Entrepreneurship and Managerial Change in Management Buy-outs

Moss,P.G (1989) Entrepreneurship and Managerial Change in Management Buy-outs The University of Queensland:

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Author Moss,P.G
Title of report Entrepreneurship and Managerial Change in Management Buy-outs
Formatted title

Publication date 1989
Place of publication The University of Queensland
Total pages 76
Language eng
Subjects 1503 Business and Management
Formatted abstract
When management become the owners of the company, there is an expectation that productivity in the company will rise due to changes introduced by management.

This report sets out to investigate the significance and nature of productivity gains in a sample of management buy-out firms. It examines the managerial influences behind actions taken to improve performance and looks at the role entrepreneurship plays.

Research for this study centred on interviews with six managers from different management buy-outs and six financiers from institutions involved in financing management buy-outs. Analysis is purely qualitative. Thus, results of the analysis must be interpreted with caution. However, the results do provide insight into the relative effects of managerial and entrepreneurial performance.

Findings showed real productivity gains are made in a management buy-out and that these gains can be significant. The changes introduced by management to increase performance were not seen as entrepreneurial by managers or financiers. However, these actions have definite entrepreneurial traits. It is proposed that they are not recognised as entrepreneurial because they are not seen to involve high levels of risk. The judgement of risk is subjective. Because management are highly experienced and feel comfortable in assessing risks associated with their business, the changes they introduce are not perceived as being risky.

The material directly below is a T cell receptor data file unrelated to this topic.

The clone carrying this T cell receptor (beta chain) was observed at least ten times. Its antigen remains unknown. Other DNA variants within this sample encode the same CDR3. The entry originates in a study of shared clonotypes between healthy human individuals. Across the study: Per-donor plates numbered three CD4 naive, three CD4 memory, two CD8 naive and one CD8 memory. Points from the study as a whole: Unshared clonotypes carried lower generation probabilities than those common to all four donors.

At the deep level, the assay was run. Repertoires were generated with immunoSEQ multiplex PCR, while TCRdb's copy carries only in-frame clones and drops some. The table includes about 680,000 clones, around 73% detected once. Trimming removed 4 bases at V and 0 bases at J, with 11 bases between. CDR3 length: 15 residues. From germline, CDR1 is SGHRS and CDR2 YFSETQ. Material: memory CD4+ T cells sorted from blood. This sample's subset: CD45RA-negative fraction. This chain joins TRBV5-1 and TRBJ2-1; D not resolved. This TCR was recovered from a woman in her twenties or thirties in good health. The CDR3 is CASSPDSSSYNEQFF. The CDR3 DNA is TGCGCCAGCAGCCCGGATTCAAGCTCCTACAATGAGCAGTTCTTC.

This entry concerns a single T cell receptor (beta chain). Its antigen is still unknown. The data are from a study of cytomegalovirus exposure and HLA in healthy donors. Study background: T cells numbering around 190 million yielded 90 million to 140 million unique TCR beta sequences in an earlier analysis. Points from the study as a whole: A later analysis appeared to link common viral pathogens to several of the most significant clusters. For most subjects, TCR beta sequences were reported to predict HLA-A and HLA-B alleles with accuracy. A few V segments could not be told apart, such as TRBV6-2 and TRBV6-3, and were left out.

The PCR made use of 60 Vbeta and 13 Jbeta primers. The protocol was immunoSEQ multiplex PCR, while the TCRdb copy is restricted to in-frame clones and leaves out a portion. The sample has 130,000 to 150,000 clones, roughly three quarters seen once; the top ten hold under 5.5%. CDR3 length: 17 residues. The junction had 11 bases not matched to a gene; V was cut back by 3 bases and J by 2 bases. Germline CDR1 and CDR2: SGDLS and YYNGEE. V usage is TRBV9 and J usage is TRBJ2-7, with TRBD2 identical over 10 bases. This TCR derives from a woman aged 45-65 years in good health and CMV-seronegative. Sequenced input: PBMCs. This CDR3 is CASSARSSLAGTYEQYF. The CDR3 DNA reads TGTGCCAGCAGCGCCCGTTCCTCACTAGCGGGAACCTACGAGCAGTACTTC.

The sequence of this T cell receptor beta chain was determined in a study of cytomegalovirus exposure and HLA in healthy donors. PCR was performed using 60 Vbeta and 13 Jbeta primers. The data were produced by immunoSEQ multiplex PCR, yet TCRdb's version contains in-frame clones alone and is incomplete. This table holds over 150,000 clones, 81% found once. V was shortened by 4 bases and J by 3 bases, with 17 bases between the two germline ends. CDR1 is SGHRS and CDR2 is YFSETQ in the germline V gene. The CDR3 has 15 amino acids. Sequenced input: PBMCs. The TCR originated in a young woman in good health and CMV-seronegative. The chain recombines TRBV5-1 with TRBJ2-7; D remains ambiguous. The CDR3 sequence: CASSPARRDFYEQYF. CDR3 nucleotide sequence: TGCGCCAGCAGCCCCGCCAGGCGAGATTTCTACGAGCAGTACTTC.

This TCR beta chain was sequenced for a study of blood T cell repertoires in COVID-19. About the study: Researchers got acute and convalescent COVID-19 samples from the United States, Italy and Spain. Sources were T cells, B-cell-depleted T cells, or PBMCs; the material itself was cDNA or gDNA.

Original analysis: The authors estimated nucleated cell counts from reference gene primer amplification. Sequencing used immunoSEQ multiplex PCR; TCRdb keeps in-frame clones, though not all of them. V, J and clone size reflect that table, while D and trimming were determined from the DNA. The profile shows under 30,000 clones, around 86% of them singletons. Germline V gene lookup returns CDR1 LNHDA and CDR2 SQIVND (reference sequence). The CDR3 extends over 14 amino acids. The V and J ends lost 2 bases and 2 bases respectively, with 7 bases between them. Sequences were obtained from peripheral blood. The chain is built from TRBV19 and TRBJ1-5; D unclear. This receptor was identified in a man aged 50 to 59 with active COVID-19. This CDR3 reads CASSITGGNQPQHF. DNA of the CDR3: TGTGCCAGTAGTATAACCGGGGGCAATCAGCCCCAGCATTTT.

The primary incentive for management to introduce change into an organisation was found to be self-interest through expected financial reward. Other employees are motivated to increase performance through the stimulation of widened responsibility, the feeling of teamwork, and the knowledge of being fairly rewarded for their efforts.

A team with a strong common commitment to the venture is needed to ensure the motivation for change is successfully spread throughout the organisation. The study highlighted the advantage of a planned approach to the team formation process. Particular consideration should be given to the increased stress team members operate under after a buy-out. Overall, management were able to make productivity increases because they were generally aware of these factors.

Document type: Research Report
Collection: MBA reports
Citation counts: Google Scholar Search Google Scholar
Created: Fri, 17 Dec 2010, 15:07:10 EST by Mr Yun Xiao on behalf of The University of Queensland Library